• [0037]
    To solve the problem of FIG. 3, the conventional technology proposes a method for efficiently operating an HARQ layer and an ARQ layer, which operate independently, as shown in FIG. 4. That is, a receiving HARQ layer 420 uses a method of providing information on success/failure in packet transmission to transmitting ARQ layers 461, 462 and 463.
  • [0038]
    Referring to FIG. 4, a transmitting HARQ layer 470 sends transmission failure information (hereinafter ‘Local NACK’) and transmission success information (hereinafter ‘Local ACK’) to the transmitting ARQ layers 461, 462 and 463 so that they may determine whether there is a need for retransmission of the corresponding packet. Here, it is characterized that receiving ARQ layers 411, 412 and 413 do not use the ARQ ACK/NACK for the missing packet.
  • [0039]
    In other words, it is characterized in FIG. 4 that in order to solve the problems of a load caused by an ARQ operation and possible occurrence of a repeated retransmission request due to the use of the HARQ layer, a transmitting entity and a receiving entity doe not perform ARQ. Instead, the receiving HARQ layer 420 performs demultiplexing on the HARQ packet transmitted via the transmitting HARQ layer 470, and the corresponding ARQ layers 411, 412 and 413 perform error check on the received demultiplexed ARQ packets, and deliver the results to the receiving HARQ layer 420.
  • [0040]
    Therefore, the receiving HARQ layer 420 sends and HARQ NACK signal to the transmitting HARQ layer 470, causing the HARQ layer 470 to perform retransmission.
  • [0041]
    In addition, the receiving HARQ layer 420 performs HARQ NACK/ACK error detection, and if an HARQ NACK is recognized as an HARQ ACK due to its change, i.e. if it is determined that an HARQ NACK/ACK error has occurred, the receiving HARQ layer 420 sends a NACK/ACK error indicator to the transmitting HARQ layer 470. A process of sending the error indicator will be described in FIG. 5.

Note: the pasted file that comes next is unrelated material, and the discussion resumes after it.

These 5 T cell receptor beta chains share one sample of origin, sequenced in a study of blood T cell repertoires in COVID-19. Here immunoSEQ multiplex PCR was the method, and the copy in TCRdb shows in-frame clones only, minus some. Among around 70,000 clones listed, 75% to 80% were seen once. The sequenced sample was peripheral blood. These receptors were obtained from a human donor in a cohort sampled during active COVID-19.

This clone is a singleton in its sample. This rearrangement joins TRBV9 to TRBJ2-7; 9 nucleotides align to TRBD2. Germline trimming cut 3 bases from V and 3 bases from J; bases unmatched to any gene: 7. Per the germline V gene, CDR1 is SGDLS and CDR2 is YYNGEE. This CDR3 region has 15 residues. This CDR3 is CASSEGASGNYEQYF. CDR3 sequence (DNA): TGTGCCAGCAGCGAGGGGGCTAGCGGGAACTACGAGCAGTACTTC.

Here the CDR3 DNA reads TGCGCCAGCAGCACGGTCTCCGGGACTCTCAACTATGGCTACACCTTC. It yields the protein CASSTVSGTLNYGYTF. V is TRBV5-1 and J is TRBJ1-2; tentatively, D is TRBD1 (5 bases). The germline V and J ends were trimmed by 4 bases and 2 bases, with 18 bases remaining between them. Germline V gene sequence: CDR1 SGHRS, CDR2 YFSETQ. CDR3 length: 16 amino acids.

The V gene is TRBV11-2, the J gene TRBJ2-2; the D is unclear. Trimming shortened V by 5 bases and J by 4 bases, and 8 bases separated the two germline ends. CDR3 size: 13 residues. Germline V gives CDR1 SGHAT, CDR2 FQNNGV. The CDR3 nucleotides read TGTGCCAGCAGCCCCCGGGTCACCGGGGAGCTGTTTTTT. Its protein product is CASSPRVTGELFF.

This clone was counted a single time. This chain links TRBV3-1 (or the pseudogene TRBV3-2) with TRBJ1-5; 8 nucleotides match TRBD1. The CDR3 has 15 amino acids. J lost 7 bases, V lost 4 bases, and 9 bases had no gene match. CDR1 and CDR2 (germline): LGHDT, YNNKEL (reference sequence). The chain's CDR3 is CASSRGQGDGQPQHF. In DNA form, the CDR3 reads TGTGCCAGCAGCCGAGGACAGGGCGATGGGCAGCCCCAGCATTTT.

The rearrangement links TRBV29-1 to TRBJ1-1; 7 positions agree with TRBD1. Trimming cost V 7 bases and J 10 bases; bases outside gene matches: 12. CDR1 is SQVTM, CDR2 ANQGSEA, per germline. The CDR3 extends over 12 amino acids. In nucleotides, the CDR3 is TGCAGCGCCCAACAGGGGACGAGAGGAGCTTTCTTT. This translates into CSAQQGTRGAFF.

• [0042]
    Finally, upon receipt of a Local ACK from the transmitting HARQ layer 470, the transmitting ARQ layers 461, 462 and 463 can remove the corresponding ARQ packet from a retransmission buffer. However, upon receipt of a Local NACK reported from the transmitting HARQ layer 470, the transmitting ARQ layers 461, 462 and 463 prepare for the retransmission of the corresponding ARQ packet.
  • [0043]
    FIG. 5 illustrates an operation of detecting a NACK/ACK error according to the prior art.
  • [0044]
    Referring to FIG. 5, a transmitting HARQ layer (or HARQ transmitting entity) 555 transmits in step 510 an HARQ packet to a receiving HARQ layer (or HARQ receiving entity) 505 over a physical channel. The receiving HARQ layer 505 performs error detection on the received HARQ packet. If there is an error in the received packet, the receiving HARQ layer 505 sends in step 520 an HARQ NACK to the transmitting HARQ layer 555. Even though the receiving HARQ layer 505 has sent the HARQ NACK, if the transmitting HARQ layer 555 transmits a new HARQ packet in step 530 instead of retransmitting the HARQ packet to the receiving HARQ layer 505, the receiving HARQ layer 505 considers in step 540 that a NACK/ACK error has occurred for the previously sent NACK response signal. That is, as the NACK signal for the HARQ packet transmitted in step 510 experiences an error while it is transmitted over a wireless channel, as shown in 520, the transmitting HARQ layer 555 recognizes the NACK signal as an ACK signal, and thus transmits a new HARQ packet in response to the ACK signal in step 530.
  • [0045]
    Upon detecting the NACK/ACK error in this way, the receiving HARQ layer 505 sends a NACK/ACK error indicator to the transmitting HARQ layer 555 in step 550.
  • [0046]
    FIG. 6 illustrates possible problems occurring when the conventional HARQ and ARQ operate as described in FIGS. 3 to 5.
  • [0047]